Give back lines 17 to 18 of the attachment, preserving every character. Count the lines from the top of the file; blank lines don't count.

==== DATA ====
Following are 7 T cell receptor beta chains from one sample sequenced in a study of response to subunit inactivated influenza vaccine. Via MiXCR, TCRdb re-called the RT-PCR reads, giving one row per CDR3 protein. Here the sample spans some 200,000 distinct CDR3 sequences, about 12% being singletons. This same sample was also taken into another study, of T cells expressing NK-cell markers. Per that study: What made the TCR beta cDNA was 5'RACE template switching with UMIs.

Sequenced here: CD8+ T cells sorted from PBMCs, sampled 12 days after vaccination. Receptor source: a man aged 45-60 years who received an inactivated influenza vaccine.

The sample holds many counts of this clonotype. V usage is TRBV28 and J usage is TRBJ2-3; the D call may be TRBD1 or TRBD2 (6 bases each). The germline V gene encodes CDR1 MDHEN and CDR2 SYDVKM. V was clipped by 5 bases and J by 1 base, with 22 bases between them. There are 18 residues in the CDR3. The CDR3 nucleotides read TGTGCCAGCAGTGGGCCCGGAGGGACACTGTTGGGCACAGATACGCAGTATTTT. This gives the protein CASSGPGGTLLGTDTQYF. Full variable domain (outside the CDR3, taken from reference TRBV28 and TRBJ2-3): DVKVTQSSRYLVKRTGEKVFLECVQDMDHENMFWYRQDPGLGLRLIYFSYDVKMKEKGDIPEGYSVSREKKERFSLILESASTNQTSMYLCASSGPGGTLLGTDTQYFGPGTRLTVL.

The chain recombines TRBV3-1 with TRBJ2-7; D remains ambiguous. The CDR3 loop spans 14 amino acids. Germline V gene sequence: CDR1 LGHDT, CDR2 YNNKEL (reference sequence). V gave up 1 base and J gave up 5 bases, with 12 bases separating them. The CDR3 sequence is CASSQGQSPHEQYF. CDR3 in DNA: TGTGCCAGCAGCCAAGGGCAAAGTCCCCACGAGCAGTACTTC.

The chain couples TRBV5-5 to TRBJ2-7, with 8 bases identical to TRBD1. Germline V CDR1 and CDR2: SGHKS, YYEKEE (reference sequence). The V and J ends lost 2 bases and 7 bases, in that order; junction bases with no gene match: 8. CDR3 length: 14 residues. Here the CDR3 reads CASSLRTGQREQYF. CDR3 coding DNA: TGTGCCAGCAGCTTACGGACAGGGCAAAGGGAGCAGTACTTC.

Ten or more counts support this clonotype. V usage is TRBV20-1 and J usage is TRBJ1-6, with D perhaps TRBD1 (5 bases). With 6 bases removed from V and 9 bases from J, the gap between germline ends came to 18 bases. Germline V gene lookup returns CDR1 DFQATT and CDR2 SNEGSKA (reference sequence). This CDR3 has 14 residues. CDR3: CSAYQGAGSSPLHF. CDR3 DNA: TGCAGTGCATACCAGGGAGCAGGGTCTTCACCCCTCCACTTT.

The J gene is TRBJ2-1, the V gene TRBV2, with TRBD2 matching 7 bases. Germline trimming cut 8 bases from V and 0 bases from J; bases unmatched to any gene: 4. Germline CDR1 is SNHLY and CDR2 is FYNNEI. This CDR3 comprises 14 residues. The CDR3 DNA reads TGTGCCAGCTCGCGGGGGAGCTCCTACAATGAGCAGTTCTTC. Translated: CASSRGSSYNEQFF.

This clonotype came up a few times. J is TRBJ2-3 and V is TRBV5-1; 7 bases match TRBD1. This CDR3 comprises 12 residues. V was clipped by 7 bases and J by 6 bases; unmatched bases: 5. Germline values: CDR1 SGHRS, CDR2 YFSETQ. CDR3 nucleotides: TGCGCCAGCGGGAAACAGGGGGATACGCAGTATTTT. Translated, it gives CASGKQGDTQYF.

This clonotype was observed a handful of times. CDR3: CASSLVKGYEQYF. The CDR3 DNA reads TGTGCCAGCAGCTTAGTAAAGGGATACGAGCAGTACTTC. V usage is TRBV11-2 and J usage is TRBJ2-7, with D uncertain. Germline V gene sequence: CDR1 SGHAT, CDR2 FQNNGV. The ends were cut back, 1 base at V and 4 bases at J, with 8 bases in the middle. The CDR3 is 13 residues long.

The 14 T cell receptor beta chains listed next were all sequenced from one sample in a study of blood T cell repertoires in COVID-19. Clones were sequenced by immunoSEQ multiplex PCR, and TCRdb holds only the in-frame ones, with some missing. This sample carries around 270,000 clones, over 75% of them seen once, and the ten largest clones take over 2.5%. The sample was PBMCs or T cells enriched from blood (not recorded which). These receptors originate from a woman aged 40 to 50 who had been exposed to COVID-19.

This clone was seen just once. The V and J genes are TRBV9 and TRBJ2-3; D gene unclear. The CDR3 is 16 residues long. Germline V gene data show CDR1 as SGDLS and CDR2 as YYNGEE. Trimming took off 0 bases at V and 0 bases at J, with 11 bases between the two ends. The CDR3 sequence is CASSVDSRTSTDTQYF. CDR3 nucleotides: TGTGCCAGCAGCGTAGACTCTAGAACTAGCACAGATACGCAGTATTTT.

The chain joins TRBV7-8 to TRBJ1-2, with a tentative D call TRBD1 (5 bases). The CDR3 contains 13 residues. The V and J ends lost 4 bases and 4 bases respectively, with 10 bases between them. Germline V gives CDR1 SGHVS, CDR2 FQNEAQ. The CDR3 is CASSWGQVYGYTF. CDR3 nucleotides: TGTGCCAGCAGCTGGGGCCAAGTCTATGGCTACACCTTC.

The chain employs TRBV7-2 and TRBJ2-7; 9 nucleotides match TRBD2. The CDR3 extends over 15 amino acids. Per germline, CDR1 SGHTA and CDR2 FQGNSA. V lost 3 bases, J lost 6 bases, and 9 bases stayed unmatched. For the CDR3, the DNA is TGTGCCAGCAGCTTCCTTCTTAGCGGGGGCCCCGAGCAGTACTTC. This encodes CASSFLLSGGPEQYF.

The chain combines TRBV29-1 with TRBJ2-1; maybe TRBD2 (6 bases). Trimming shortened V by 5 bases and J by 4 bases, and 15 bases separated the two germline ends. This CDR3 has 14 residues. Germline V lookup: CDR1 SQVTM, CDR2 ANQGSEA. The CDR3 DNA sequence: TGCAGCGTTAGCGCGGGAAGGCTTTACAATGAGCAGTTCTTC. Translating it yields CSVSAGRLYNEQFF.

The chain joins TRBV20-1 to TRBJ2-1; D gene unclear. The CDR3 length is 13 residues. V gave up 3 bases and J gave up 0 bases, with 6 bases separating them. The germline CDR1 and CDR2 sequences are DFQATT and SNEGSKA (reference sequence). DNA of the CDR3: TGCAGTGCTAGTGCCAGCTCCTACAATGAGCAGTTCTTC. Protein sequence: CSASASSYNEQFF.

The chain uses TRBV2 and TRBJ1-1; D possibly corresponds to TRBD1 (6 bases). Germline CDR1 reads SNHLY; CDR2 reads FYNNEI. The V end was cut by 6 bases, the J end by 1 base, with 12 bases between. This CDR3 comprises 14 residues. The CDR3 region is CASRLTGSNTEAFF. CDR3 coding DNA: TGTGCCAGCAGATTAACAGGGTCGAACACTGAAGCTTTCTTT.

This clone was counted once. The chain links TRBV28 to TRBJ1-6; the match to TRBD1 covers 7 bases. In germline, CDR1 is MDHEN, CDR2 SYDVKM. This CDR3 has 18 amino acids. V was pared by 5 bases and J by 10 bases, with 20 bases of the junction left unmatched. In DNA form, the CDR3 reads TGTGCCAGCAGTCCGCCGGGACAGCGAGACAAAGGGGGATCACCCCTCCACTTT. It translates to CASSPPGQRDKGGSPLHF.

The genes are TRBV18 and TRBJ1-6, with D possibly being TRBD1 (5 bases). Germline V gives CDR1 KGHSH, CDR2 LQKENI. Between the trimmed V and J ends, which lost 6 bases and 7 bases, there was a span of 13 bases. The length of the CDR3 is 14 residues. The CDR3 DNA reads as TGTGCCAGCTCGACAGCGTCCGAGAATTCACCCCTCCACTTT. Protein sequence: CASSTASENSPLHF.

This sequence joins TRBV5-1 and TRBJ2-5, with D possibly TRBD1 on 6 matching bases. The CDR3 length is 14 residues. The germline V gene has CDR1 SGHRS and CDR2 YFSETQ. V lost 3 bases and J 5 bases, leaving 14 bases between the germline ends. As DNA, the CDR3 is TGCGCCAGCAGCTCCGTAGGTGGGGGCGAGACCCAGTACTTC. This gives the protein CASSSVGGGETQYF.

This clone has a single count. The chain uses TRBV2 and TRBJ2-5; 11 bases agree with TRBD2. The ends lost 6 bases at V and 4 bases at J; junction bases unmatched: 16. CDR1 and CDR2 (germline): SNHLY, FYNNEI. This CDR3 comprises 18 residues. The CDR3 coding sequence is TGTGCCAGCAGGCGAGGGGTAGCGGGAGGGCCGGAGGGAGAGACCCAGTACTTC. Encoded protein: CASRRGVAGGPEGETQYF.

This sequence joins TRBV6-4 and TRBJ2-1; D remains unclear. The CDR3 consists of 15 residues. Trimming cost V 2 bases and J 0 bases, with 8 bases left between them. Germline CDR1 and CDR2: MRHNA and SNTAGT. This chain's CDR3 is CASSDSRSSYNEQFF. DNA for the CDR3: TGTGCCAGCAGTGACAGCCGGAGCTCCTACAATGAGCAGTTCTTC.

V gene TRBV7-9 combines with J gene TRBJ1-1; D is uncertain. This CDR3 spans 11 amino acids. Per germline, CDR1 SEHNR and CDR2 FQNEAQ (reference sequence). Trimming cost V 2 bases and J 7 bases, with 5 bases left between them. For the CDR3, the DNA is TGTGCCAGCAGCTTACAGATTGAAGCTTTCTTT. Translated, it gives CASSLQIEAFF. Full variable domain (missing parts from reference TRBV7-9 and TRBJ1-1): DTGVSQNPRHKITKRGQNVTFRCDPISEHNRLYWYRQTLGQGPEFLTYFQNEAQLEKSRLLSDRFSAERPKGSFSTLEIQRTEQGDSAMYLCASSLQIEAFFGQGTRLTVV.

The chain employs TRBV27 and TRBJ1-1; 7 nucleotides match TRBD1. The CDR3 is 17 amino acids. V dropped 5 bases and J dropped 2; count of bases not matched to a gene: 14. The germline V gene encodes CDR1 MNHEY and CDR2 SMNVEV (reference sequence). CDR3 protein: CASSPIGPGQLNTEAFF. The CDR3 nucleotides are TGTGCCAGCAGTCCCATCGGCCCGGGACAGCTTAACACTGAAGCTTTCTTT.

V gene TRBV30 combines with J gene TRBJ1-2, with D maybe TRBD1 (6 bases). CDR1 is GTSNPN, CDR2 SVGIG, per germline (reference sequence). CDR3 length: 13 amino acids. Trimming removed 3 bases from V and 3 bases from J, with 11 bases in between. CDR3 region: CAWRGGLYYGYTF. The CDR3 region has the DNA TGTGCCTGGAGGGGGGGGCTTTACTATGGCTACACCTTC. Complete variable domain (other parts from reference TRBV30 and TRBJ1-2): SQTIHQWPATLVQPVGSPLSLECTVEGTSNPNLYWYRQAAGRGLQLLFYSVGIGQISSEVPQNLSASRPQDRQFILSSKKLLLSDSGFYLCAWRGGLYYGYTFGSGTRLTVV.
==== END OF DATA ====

This clone was counted once. The chain links TRBV28 to TRBJ1-6; the match to TRBD1 covers 7 bases. In germline, CDR1 is MDHEN, CDR2 SYDVKM. This CDR3 has 18 amino acids. V was pared by 5 bases and J by 10 bases, with 20 bases of the junction left unmatched. In DNA form, the CDR3 reads TGTGCCAGCAGTCCGCCGGGACAGCGAGACAAAGGGGGATCACCCCTCCACTTT. It translates to CASSPPGQRDKGGSPLHF.

The genes are TRBV18 and TRBJ1-6, with D possibly being TRBD1 (5 bases). Germline V gives CDR1 KGHSH, CDR2 LQKENI. Between the trimmed V and J ends, which lost 6 bases and 7 bases, there was a span of 13 bases. The length of the CDR3 is 14 residues. The CDR3 DNA reads as TGTGCCAGCTCGACAGCGTCCGAGAATTCACCCCTCCACTTT. Protein sequence: CASSTASENSPLHF.